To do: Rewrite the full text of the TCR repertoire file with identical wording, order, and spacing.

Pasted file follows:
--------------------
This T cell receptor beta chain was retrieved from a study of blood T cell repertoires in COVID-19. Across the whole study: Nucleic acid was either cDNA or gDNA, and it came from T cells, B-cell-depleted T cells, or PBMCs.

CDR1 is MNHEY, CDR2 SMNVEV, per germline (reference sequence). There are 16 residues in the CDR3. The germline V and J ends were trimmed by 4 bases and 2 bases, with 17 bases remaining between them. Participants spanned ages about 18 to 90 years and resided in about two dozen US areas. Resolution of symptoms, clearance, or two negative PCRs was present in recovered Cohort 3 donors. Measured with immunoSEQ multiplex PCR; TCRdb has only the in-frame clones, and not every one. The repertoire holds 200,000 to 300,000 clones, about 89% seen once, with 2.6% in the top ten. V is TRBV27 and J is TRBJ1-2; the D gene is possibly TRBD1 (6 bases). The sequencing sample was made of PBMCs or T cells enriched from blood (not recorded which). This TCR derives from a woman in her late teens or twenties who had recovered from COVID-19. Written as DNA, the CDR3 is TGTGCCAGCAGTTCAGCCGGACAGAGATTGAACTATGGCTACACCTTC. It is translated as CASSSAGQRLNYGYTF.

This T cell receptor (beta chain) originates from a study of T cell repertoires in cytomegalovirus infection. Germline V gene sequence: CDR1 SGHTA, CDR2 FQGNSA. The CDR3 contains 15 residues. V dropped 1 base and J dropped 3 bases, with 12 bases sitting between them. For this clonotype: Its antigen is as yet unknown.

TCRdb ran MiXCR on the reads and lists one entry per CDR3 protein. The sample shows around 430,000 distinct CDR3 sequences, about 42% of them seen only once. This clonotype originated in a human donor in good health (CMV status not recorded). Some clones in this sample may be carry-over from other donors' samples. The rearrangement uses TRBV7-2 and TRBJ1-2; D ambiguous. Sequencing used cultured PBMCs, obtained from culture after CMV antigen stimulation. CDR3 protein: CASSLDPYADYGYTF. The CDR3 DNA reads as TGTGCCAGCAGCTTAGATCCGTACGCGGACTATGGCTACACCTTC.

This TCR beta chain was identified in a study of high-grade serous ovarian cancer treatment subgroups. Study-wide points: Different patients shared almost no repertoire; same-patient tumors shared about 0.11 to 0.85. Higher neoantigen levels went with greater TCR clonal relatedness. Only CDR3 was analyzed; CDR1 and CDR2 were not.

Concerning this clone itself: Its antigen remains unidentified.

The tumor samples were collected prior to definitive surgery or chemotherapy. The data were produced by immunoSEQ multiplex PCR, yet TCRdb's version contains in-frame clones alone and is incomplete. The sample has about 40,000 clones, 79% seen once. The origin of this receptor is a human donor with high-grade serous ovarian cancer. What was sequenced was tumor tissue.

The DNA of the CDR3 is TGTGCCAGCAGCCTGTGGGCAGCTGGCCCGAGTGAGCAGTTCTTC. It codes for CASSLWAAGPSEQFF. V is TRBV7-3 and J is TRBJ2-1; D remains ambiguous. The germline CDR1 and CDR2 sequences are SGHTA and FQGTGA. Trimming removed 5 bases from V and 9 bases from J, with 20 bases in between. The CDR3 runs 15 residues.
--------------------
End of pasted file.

This T cell receptor beta chain was retrieved from a study of blood T cell repertoires in COVID-19. Across the whole study: Nucleic acid was either cDNA or gDNA, and it came from T cells, B-cell-depleted T cells, or PBMCs.

CDR1 is MNHEY, CDR2 SMNVEV, per germline (reference sequence). There are 16 residues in the CDR3. The germline V and J ends were trimmed by 4 bases and 2 bases, with 17 bases remaining between them. Participants spanned ages about 18 to 90 years and resided in about two dozen US areas. Resolution of symptoms, clearance, or two negative PCRs was present in recovered Cohort 3 donors. Measured with immunoSEQ multiplex PCR; TCRdb has only the in-frame clones, and not every one. The repertoire holds 200,000 to 300,000 clones, about 89% seen once, with 2.6% in the top ten. V is TRBV27 and J is TRBJ1-2; the D gene is possibly TRBD1 (6 bases). The sequencing sample was made of PBMCs or T cells enriched from blood (not recorded which). This TCR derives from a woman in her late teens or twenties who had recovered from COVID-19. Written as DNA, the CDR3 is TGTGCCAGCAGTTCAGCCGGACAGAGATTGAACTATGGCTACACCTTC. It is translated as CASSSAGQRLNYGYTF.

This T cell receptor (beta chain) originates from a study of T cell repertoires in cytomegalovirus infection. Germline V gene sequence: CDR1 SGHTA, CDR2 FQGNSA. The CDR3 contains 15 residues. V dropped 1 base and J dropped 3 bases, with 12 bases sitting between them. For this clonotype: Its antigen is as yet unknown.

TCRdb ran MiXCR on the reads and lists one entry per CDR3 protein. The sample shows around 430,000 distinct CDR3 sequences, about 42% of them seen only once. This clonotype originated in a human donor in good health (CMV status not recorded). Some clones in this sample may be carry-over from other donors' samples. The rearrangement uses TRBV7-2 and TRBJ1-2; D ambiguous. Sequencing used cultured PBMCs, obtained from culture after CMV antigen stimulation. CDR3 protein: CASSLDPYADYGYTF. The CDR3 DNA reads as TGTGCCAGCAGCTTAGATCCGTACGCGGACTATGGCTACACCTTC.

This TCR beta chain was identified in a study of high-grade serous ovarian cancer treatment subgroups. Study-wide points: Different patients shared almost no repertoire; same-patient tumors shared about 0.11 to 0.85. Higher neoantigen levels went with greater TCR clonal relatedness. Only CDR3 was analyzed; CDR1 and CDR2 were not.

Concerning this clone itself: Its antigen remains unidentified.

The tumor samples were collected prior to definitive surgery or chemotherapy. The data were produced by immunoSEQ multiplex PCR, yet TCRdb's version contains in-frame clones alone and is incomplete. The sample has about 40,000 clones, 79% seen once. The origin of this receptor is a human donor with high-grade serous ovarian cancer. What was sequenced was tumor tissue.

The DNA of the CDR3 is TGTGCCAGCAGCCTGTGGGCAGCTGGCCCGAGTGAGCAGTTCTTC. It codes for CASSLWAAGPSEQFF. V is TRBV7-3 and J is TRBJ2-1; D remains ambiguous. The germline CDR1 and CDR2 sequences are SGHTA and FQGTGA. Trimming removed 5 bases from V and 9 bases from J, with 20 bases in between. The CDR3 runs 15 residues.